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    The all-new i20’s interiors contain several features that are industry benchmarks
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Branded Content: Hyundai i20 - Moments and movements in Malabar

8th Jan 2021 12:50 pm

From its captivating coastline and backwaters to a little village up in the hills that is on its away to being carbon neutral, we embark on a Great India Drive across Kerala in the all-new Hyundai i20.

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Fort Kochi is blue, ochre, and green, and it’s also got this light patina that comes with having been around for centuries and pulling in explorers, traders, pirates, and conquerors from across the world. On an early December morning, it’s also warm, and it is a good thing we are exploring its narrow lanes in the all-new Hyundai i20. The all-new i20’s large windows frame once-grand mansions, young selfie seekers, and large, intricately carved wooden doors. Malayalam rock booms out of its Bose sound system, and navigating Fort Kochi is a delight, thanks to the car’s precise steering. You need very little time to understand that the all-new i20 is an accomplished car that feels just right the moment you get into it and drive the first couple of kilometres. We, of course, have a long way to go. As part of the Great India Drive, Hyundai’s annual initiative that spotlights inspirational stories from across the country, our final destination is a little village up in the hills that is on its way to becoming the country’s first carbon-neutral panchayat. The drive this year focused on Hyundai’s global vision of ‘Progress for Humanity’, and the importance of social values in the new world and the new normal.

The all-new i20 in one of Fort Kochi’s many colourful lanes.

Ahead of us lies a road that will take us past Kerala’s backwaters, a complex network of estuaries, lakes, canals and deltas of several rivers, and the once-great port city of Kozhikode. Right now, though, the iconic Chinese fishing nets — very few have withstood the ravages of time and development in Kochi — are rising from the waters, and the aroma of a robust Kerala breakfast is wafting through the air. We park the all-new i20 and decide to fuel up for the journey ahead.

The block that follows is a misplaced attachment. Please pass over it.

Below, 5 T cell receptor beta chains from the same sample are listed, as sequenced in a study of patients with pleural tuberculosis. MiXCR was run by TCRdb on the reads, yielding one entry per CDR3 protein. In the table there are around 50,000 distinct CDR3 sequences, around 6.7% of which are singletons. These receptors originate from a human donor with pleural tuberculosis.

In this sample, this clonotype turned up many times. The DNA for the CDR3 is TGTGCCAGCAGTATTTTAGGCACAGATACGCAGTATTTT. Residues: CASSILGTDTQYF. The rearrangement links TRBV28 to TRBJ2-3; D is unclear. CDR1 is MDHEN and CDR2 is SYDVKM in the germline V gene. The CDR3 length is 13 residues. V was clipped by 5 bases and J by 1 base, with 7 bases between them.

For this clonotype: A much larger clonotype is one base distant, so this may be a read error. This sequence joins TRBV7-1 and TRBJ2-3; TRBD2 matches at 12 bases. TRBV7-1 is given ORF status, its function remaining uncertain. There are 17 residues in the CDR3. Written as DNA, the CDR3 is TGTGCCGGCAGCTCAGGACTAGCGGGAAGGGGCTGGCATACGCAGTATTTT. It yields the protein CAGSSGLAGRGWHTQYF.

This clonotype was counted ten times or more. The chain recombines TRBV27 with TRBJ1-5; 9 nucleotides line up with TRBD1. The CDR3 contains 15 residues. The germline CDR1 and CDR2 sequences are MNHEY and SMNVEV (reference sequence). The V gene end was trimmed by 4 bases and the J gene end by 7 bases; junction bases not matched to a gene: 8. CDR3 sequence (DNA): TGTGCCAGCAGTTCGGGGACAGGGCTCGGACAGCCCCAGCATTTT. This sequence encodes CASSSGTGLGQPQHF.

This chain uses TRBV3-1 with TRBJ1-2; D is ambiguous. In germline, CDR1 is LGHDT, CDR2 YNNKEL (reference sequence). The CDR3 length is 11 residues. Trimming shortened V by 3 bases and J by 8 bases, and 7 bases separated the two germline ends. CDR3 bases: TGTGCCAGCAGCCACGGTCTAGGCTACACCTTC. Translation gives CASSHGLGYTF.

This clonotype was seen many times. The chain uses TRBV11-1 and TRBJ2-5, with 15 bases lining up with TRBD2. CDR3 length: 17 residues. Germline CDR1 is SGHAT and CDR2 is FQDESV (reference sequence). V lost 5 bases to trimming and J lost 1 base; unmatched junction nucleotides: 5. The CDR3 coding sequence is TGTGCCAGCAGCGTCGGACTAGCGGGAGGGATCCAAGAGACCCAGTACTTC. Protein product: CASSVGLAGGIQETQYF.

The Hyundai Great India Drive being flagged off from Gurugram in the third week of December.

The road from Kochi to Alleppey and Kottayam is lined with surreal scenes. Lush green paddy fields, the intermittent glimmer of the ocean, fresh fish whose scales glint in the sunlight, coconut groves and the backwaters… The all-new i20, which is 100kg lighter than the outgoing model, comes into its own on the highway, with its quiet but powerful 100hp, 1.5-litre CRDi engine reeling in the miles effortlessly. It’s a delight to scythe through traffic on Kerala’s narrow roads, which see dense traffic at all hours, and each time we get an opportunity to floor the pedal, the all-new i20 feels well planted as well as eager to make quick changes in direction. Its sprightliness means we reach the backwaters sooner than expected, and the early evening light accentuates the premium hatchback’s sporty, tipped-forward stance, the angular surfacing on its doors, and the attention-grabbing Z-shaped tail-lights. In every respect, this is a car in tune with the times and as much at home on our roads as the canoes are in the backwaters. By the time we exit the backwaters, it is late evening, which is rush hour at home, but here, everything unfolds at a languid pace. Toddy tappers head home after a hard day’s work, the ducks, herons and egrets fall silent, and the ripples in the waters subside. We head back to base for a grand meal of porottas with a variety of gravies.